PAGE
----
The master QMCHamiltonian::Observables is populated by slave OperatorBase ::setObservables. However, the call signature must be OperatorBase::setObservables (QMCHamiltonian::
Observables). This call signature is enforced by QMCHamiltonian::evaluate and QMCHamiltonian::
auxHevaluate.
// In QMCHamiltonian.cpp
QMCHamiltonian::Return_t
QMCHamiltonian::evaluate(ParticleSet& P)
{
LocalEnergy = 0.0;
for(int i=0; i<H.size(); ++i)
{
myTimers[i]->start();
LocalEnergy += H[i]->evaluate(P);
H[i]->setObservables(Observables);
#if !defined(REMOVE_TRACEMANAGER)
H[i]->collect_scalar_traces();
#endif
myTimers[i]->stop();
H[i]->setParticlePropertyList(P.PropertyList,myIndex);
}
KineticEnergy=H[0]->Value;
P.PropertyList[WP::LOCALENERGY]=LocalEnergy;
P.PropertyList[LOCALPOTENTIAL]=LocalEnergy-KineticEnergy;
// auxHevaluate(P);
return LocalEnergy;
}

// In QMCHamiltonian.cpp
void QMCHamiltonian::auxHevaluate(ParticleSet& P, Walker_t& ThisWalker)
{
#if !defined(REMOVE_TRACEMANAGER)
collect_walker_traces(ThisWalker,P.current_step);
#endif
for(int i=0; i<auxH.size(); ++i)
{
auxH[i]->setHistories(ThisWalker);
RealType sink = auxH[i]->evaluate(P);
auxH[i]->setObservables(Observables);
#if !defined(REMOVE_TRACEMANAGER)
auxH[i]->collect_scalar_traces();
#endif
auxH[i]->setParticlePropertyList(P.PropertyList,myIndex);
}
}


### Estimator use cases¶

#### VMCSingleOMP pseudo code¶

bool VMCSingleOMP::run()
{
masterEstimator->start(nBlocks);
Movers[ip]->startRun(nBlocks,false);  // slaveEstimator->start(blocks, record)

do // block
{
#pragma omp parallel
{
Movers[ip]->startBlock(nSteps);  // slaveEstimator->startBlock(steps)
RealType cnorm = 1.0/static_cast<RealType>(wPerNode[ip+1]-wPerNode[ip]);
do // step
{
wClones[ip]->resetCollectables();
wClones[ip]->Collectables *= cnorm;
Movers[ip]->accumulate(wit, wit_end);
} // end step
Movers[ip]->stopBlock(false);  // slaveEstimator->stopBlock(acc, false)
} // end omp
masterEstimator->stopBlock(estimatorClones);  // write files
} // end block
masterEstimator->stop(estimatorClones);
}


#### DMCOMP pseudo code¶

bool DMCOMP::run()
{
masterEstimator->setCollectionMode(true);

masterEstimator->start(nBlocks);
Movers[ip]->startRun(nBlocks,false);  // slaveEstimator->start(blocks, record)

do // block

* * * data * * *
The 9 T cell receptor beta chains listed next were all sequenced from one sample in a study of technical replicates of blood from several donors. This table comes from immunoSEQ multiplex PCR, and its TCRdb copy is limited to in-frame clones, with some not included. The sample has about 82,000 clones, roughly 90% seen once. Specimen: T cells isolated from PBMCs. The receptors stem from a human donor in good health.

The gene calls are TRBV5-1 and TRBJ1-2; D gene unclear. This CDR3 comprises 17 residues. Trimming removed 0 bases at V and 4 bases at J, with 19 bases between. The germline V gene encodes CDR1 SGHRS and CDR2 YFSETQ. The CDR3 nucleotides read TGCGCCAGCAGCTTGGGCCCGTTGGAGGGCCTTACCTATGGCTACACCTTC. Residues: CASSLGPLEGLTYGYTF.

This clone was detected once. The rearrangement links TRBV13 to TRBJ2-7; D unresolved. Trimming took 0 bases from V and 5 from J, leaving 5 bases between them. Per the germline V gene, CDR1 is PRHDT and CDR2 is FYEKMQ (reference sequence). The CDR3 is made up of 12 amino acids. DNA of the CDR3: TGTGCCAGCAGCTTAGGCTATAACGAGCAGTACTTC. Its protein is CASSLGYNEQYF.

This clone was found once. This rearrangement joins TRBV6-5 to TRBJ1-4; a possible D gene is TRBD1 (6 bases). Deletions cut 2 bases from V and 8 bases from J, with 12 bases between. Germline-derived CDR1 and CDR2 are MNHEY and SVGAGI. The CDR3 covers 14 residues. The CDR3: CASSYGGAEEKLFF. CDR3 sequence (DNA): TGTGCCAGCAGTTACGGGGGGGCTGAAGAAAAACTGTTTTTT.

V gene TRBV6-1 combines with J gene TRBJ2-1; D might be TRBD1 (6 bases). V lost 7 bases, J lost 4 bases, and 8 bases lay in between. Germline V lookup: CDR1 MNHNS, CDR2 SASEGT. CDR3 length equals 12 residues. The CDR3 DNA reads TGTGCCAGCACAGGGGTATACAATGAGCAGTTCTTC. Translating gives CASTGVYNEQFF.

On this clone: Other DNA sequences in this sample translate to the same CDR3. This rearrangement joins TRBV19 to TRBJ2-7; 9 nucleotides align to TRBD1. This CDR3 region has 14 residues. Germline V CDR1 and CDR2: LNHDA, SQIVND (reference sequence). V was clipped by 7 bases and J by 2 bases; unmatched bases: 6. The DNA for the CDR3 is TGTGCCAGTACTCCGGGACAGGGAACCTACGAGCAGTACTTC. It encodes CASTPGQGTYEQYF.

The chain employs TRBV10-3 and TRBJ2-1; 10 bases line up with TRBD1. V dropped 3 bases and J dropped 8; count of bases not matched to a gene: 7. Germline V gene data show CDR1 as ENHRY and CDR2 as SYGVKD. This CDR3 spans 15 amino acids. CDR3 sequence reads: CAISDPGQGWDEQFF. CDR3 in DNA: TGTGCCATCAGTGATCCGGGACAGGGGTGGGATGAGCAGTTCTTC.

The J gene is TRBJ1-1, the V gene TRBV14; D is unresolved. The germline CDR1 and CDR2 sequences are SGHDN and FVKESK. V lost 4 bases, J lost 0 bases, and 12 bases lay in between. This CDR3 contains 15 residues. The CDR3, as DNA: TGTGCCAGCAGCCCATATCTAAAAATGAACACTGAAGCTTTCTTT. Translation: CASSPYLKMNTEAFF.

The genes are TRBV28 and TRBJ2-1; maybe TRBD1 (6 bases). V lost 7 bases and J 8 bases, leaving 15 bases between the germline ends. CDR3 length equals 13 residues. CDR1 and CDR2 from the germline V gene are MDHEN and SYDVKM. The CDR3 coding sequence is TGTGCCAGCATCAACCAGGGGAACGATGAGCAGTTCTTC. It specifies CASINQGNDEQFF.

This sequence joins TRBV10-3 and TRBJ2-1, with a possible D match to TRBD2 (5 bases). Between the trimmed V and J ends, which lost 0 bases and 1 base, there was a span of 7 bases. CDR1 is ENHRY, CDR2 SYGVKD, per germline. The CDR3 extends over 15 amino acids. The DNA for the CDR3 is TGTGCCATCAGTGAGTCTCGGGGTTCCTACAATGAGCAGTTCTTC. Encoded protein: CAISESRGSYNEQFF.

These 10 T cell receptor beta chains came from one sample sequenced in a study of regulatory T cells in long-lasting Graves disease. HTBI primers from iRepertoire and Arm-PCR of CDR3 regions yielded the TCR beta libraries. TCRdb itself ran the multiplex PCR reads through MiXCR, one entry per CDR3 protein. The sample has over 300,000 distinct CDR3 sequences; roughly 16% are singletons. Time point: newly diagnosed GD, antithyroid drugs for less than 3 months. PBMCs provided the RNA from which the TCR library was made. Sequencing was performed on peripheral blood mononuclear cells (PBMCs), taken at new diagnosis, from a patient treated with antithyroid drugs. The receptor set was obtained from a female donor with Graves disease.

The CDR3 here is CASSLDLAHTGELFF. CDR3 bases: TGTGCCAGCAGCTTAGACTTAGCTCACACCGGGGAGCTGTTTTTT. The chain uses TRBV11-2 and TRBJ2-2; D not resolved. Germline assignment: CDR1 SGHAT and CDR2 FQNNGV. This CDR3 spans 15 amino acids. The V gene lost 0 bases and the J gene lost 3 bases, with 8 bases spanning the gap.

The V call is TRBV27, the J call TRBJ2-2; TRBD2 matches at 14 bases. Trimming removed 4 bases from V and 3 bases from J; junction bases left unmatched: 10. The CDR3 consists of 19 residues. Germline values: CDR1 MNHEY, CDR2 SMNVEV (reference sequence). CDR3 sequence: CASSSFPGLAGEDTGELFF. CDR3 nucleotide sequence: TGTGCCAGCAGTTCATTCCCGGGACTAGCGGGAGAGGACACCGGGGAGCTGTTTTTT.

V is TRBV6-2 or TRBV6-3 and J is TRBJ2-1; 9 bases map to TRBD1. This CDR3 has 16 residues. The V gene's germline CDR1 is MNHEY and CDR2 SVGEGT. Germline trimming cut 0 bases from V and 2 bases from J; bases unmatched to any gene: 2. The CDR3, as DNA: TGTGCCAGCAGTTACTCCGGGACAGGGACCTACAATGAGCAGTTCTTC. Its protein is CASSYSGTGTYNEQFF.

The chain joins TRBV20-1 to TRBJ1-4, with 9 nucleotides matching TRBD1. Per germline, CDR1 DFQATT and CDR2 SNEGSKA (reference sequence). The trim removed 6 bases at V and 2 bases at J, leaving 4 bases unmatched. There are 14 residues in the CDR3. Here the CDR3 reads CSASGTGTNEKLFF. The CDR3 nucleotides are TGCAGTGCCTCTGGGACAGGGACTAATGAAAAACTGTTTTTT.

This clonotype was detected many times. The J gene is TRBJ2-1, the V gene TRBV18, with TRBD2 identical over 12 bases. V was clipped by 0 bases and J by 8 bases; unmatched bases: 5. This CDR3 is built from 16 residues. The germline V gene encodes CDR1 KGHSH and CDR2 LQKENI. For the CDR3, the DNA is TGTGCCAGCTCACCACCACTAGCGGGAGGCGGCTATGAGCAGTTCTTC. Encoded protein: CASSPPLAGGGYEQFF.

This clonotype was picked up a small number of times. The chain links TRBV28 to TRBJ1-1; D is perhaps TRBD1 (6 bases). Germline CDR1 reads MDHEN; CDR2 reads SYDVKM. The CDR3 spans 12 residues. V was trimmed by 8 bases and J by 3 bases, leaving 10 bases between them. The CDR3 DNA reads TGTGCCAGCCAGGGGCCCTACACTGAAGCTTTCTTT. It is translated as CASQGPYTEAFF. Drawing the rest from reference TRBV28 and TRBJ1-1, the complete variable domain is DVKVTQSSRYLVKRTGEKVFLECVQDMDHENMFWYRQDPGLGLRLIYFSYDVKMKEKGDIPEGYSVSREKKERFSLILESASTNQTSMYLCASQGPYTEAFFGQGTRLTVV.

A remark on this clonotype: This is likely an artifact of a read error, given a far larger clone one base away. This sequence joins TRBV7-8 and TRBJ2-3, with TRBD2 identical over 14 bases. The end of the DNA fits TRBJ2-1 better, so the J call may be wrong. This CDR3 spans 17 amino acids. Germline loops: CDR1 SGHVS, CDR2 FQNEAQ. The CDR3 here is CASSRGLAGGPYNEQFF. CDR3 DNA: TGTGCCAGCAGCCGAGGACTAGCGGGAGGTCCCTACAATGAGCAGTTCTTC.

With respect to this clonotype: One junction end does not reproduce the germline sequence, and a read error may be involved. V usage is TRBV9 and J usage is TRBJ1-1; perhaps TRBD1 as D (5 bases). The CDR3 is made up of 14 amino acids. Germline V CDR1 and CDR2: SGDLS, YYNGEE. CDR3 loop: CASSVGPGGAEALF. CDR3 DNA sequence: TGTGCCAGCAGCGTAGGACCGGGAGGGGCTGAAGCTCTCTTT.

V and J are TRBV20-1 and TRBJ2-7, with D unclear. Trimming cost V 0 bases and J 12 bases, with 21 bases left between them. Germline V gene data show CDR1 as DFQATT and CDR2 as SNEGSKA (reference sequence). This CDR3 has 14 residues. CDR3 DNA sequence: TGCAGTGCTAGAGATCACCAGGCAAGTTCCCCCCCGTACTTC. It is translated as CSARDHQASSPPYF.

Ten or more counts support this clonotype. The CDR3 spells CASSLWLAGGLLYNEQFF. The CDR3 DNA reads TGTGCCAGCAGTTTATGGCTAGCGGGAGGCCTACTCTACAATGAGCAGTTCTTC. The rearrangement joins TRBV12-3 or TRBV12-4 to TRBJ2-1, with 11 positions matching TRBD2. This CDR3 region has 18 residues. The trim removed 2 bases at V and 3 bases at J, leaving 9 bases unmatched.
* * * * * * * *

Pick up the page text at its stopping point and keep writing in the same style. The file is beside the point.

{
masterEstimator->startBlock(nSteps);
Movers[ip]->startBlock(nSteps);  // slaveEstimator->startBlock(steps)

do // step
{
#pragma omp parallel
{
wClones[ip]->resetCollectables();
} // end omp

//branchEngine->branch
{ // In WalkerControlMPI.cpp::branch
wgt_inv=WalkerController->NumContexts/WalkerController->EnsembleProperty.Weight;
walkers.Collectables *= wgt_inv;
slaveEstimator->accumulate(walkers);
}
masterEstimator->stopBlock(acc)  // write files
}  // end for step
}  // end for block

masterEstimator->stop();
}


### Summary¶

Two ensemble-level data structures, ParticleSet::Properties and ::Collectables, serve as intermediaries between evaluate classes and output classes to scalar.dat and stat.h5. Properties appears in both scalar.dat and stat.h5, whereas Collectables appears only in stat.h5. Properties is overwritten by QMCHamiltonian::Observables at the end of each step. QMCHamiltonian::Observables is filled upon call to QMCHamiltonian::evaluate and ::auxHevaluate. Collectables is zeroed at the beginning of each step and accumulated upon call to ::auxHevaluate.

Data are output to scalar.dat in four stages: evaluate, load, unload, and collect. In the evaluate stage, QMCHamiltonian::Observables is populated by a list of OperatorBase. In the load stage, QMCHamiltonian::Observables is transferred to Properties by QMCDriver. In the unload stage, Properties is copied to LocalEnergyEstimator::scalars. In the collect stage, LocalEnergyEstimator::scalars is block-averaged to EstimatorManagerBase
::AverageCache and dumped to file. For Collectables, the evaluate and load stages are combined in a call to QMCHamiltonian::auxHevaluate. In the unload stage, Collectables is copied to CollectablesEstimator::scalars. In the collect stage, CollectablesEstimator
::scalars is block-averaged to EstimatorManagerBase::AverageCache and dumped to file.

### Appendix: dmc.dat¶

There is an additional data structure, ParticleSet::EnsembleProperty, that is managed by WalkerControlBase::EnsembleProperty and directly dumped to dmc.dat via its own averaging procedure. dmc.dat is written by WalkerControlBase::measureProperties, which is called by WalkerControlBase::branch, which is called by SimpleFixedNodeBranch
::branch, for example.

KCM93(1,2,3)

Yongkyung Kwon, D. M. Ceperley, and Richard M. Martin. Effects of three-body and backflow correlations in the two-dimensional electron gas. Phys. Rev. B, 48:12037–12046, October 1993. doi:10.1103/PhysRevB.48.12037.

TU07

Julien Toulouse and C. J. Umrigar. Optimization of quantum monte carlo wave functions by energy minimization. The Journal of Chemical Physics, 126(8):084102, 2007. arXiv:http://dx.doi.org/10.1063/1.2437215, doi:10.1063/1.2437215.